There are a couple of ways to do the side flaps and corners. Fold the flaps in and box fold the corners at a 45-degree angle, you can cut with a razor along this line through both pieces to make a butt joint with no gap, then glue in place. I like to leave the fold in place and glue it down as it is, on some pieces. It really depends on how I want it to look. If you are going to use metal corner protectors on some of the corners, the second method seems to work best for me. If this is your first attempt, or if you are not satisfied with how your past corners have looked, I highly recommend making a "practice corner" out of a couple of pieces of wood scraps attached at a 90-degree angle, and covered with scrap Tolex. Sometimes masking tape comes in handy for holding the corners and other short pieces until the glue is set. See the photo album " Tolexing Corners". There are several self explanatory Photos of corner construction.
Lastly, cut pieces for the back panels, and glue up in the same basic manor as the main cabinet. (If this is a first attempt, it might be wise to do the back panels FIRST to practice with the glue)
Make sure as you make the panels to allow for the thickness of the multiple layers of the Tolex material, and in the case of the speaker baffle, the thickness of the grille cloth.
Let everything set up overnight before attaching the corners, handle or other hardware to the cabinet.
It is possible to form Tolex around inside and outside corners and curved surfaces, taking a reasonable amount of care. Tolex to some degree will stretch, but too much can cause a tear to occur in some instances. An inside curve that has too small of a radius is harder to do than a large radius. I find it easiest to use a heat source (hair dryer) to pre-form the Tolex to fit the curve. It will shrink back somewhat so you may need to heat it several times as you make the application. The contact cement also softens the Tolex and aids in stretching and forming the material. On areas of an inside curved surface I like to first breakdown the cloth backing a little bit with some 80 or so grit sandpaper. Just lightly rub the backside of the Tolex to tear some of the threads, but not through to the vinyl. After gluing, it sometimes helps to use masking tape to hold the work in place until the glue sets. An outside curve is much easier. Simply pull the Tolex snug and fold the excess back then glue it down. The excess should be folded into several neat "pleats" that are then trimmed with a razor blade, This will be on the back of the piece where it will not be seen. See the photo album "Tolexing Curves", there are some self-explanatory photos there.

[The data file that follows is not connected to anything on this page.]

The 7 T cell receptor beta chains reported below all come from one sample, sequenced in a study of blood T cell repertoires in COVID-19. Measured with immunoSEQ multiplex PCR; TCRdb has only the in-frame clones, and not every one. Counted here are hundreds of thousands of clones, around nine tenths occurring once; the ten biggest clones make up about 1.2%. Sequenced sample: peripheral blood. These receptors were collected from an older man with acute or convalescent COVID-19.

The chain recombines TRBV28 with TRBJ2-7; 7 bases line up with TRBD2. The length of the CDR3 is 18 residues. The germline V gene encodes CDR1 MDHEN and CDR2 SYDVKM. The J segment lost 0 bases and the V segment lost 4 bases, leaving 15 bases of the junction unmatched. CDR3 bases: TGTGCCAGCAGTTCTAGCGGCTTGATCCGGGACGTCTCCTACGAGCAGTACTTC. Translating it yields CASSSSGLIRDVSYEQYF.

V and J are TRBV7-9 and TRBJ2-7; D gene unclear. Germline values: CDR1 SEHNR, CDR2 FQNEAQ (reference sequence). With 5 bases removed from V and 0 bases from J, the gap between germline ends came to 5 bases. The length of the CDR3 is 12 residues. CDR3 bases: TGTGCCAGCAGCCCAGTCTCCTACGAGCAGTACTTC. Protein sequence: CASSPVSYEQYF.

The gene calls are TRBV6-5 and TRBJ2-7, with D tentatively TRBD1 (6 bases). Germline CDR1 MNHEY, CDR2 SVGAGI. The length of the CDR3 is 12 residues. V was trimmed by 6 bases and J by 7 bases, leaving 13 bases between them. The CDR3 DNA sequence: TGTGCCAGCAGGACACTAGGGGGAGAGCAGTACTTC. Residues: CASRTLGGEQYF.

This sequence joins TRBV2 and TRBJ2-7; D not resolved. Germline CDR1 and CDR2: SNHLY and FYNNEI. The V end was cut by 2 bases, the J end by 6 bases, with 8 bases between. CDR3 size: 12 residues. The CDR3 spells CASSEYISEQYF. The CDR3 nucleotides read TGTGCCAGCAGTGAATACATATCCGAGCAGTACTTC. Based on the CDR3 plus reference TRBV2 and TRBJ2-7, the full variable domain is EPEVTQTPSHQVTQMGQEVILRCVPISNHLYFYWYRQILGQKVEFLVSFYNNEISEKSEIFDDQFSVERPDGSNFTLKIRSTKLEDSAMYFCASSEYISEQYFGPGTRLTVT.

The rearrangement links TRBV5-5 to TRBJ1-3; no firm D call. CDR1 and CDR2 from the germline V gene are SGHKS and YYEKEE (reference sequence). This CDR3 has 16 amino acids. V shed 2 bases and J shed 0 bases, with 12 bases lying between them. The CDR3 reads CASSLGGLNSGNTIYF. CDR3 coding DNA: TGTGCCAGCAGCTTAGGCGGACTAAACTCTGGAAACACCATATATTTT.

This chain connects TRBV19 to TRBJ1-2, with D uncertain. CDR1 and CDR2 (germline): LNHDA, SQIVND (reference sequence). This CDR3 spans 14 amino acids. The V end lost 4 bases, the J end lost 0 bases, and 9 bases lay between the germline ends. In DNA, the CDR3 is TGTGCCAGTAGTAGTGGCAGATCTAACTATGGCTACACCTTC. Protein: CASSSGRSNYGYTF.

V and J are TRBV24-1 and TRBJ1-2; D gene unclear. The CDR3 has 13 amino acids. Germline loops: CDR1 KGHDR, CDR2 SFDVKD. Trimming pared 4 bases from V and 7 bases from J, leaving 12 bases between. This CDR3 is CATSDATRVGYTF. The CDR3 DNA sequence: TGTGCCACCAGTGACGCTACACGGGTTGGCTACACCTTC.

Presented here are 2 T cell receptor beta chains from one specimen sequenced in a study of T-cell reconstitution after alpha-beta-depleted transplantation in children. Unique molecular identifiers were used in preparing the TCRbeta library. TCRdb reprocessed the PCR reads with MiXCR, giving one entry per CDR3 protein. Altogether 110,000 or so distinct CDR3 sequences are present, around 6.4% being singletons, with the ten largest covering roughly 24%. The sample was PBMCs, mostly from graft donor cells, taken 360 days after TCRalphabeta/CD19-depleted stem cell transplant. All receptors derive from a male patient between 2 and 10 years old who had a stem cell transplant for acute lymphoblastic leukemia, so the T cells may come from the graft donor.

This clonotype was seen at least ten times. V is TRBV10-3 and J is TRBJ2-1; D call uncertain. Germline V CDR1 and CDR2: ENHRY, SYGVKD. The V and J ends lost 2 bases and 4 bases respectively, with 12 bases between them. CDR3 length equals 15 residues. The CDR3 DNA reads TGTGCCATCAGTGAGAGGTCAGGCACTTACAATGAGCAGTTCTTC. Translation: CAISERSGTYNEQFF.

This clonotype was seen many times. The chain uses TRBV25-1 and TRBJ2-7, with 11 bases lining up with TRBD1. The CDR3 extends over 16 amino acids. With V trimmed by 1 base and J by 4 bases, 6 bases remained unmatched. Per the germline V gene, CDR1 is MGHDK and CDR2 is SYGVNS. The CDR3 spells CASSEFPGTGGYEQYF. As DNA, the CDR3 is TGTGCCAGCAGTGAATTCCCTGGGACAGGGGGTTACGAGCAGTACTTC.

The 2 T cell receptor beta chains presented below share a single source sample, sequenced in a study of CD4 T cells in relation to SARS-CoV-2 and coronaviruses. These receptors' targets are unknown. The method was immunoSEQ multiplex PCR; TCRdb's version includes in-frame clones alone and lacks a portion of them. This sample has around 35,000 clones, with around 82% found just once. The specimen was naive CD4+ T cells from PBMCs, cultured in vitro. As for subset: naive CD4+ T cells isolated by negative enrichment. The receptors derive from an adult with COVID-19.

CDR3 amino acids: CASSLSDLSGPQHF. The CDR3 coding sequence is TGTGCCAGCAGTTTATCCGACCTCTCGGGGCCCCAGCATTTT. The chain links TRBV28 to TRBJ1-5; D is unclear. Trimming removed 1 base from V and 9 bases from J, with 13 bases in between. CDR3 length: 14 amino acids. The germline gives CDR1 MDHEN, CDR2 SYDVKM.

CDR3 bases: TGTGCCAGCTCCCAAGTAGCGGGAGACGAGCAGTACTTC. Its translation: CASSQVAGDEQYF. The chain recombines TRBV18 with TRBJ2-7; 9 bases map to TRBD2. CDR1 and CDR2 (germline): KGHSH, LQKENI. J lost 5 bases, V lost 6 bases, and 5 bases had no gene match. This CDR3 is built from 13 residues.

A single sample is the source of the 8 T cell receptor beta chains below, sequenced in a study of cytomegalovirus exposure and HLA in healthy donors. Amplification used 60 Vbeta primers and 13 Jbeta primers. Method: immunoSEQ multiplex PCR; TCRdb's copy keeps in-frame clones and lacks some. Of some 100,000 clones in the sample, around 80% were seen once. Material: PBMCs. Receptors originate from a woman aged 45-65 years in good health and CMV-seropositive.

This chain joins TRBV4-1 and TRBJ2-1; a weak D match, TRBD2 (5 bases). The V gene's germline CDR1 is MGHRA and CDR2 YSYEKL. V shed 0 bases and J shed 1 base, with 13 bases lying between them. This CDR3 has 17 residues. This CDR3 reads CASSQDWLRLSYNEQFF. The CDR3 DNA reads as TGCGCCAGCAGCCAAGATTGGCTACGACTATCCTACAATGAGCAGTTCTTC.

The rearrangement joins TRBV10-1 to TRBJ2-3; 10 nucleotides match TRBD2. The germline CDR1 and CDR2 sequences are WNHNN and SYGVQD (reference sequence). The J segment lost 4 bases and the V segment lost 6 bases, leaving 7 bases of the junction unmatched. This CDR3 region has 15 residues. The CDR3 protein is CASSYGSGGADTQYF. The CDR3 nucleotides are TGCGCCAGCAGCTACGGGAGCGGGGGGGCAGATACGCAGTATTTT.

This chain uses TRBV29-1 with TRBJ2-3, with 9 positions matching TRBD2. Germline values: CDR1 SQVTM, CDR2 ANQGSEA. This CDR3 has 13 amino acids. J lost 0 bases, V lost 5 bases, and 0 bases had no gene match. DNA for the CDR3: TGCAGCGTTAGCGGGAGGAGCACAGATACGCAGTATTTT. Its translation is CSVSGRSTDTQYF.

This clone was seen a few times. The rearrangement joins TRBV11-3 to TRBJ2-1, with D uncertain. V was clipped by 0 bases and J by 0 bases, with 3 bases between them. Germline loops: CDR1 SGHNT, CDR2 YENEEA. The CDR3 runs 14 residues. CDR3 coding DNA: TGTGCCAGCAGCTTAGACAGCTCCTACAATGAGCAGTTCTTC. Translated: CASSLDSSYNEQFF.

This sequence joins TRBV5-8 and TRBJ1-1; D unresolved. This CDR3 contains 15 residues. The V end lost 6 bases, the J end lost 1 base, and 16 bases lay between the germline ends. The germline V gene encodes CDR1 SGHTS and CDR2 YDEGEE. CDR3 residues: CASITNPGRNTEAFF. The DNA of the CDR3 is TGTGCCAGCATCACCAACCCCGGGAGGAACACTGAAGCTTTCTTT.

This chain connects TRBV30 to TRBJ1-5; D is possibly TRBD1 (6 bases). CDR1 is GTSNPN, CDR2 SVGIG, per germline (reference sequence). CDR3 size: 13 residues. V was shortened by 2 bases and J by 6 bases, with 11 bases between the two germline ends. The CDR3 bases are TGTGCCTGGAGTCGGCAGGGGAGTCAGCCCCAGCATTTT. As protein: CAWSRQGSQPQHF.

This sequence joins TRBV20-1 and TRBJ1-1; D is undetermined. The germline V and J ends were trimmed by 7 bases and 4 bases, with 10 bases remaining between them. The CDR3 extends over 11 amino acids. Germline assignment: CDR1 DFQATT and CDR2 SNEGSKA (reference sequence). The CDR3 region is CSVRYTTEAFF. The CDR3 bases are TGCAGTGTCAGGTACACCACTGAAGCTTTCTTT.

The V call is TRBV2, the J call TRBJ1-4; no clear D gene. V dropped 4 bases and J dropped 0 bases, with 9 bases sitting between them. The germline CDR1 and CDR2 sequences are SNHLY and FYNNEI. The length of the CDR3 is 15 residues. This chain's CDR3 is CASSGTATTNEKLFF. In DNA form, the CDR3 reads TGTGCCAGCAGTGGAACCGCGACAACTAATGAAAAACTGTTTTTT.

Sometimes inside corners, like the control panels on Fender Tweed style cabinets, are easier to do by cutting the Tolex at the apex of the curve, apply a small patch underneath the opening, and glue and form the Tolex to the curved shape. There will be a small inverted "V" with the patch underneath in the corner.
This is another instance that it would be highly recommended to use some scrap pieces of Tolex on a practice piece of wood to sharpen technique before doing the actual final piece of work.
I’m sure that there are some things that I may have left out or might have explained in a better way. This is only intended to be a GUIDELINE to help those who have never attempted this before or for those who are not satisfied with past projects and are seeking some fresh ideas. As I said in the beginning, there are a lot of different ways to do this. This is only how I do it, from a "Trial & Error" learning process. Use this information at your own risk, practice pieces are highly recommended. Ventilate the work area, read and follow the instructions on the product package.
Comments or suggestions regarding this content are welcome. I need input to improve the quality of this procedure for everyone’s benefit. I would like to know if this has been helpful to you, and how your Tolex projects have come out. Feel free to contact me at any time.
TOLEX® is a registered trademark of General Tire
Amendments: As I receive input, or new ideas, I will try to post the information here until
I can rewrite the page.
1. Custom Pak Adhesives makes a new Water Based Contact Cement, product # WBCC. Contact Jeff Pitcher at Custom Pak, 1-800-454-4583. The price at the time of this revision was $23.03 per gallon plus shipping. See the Text File "A new Glue Review".
2. Dap Adhesives also makes a new water based product that comes in a
Green and Black can. I have never used this product, but I understand it still requires a lot of ventilation than the Custom Pak product.
Latest Revision: 09/27/02
[This message was edited by Ken Fox on 29 March 2006 at 04:39 AM.]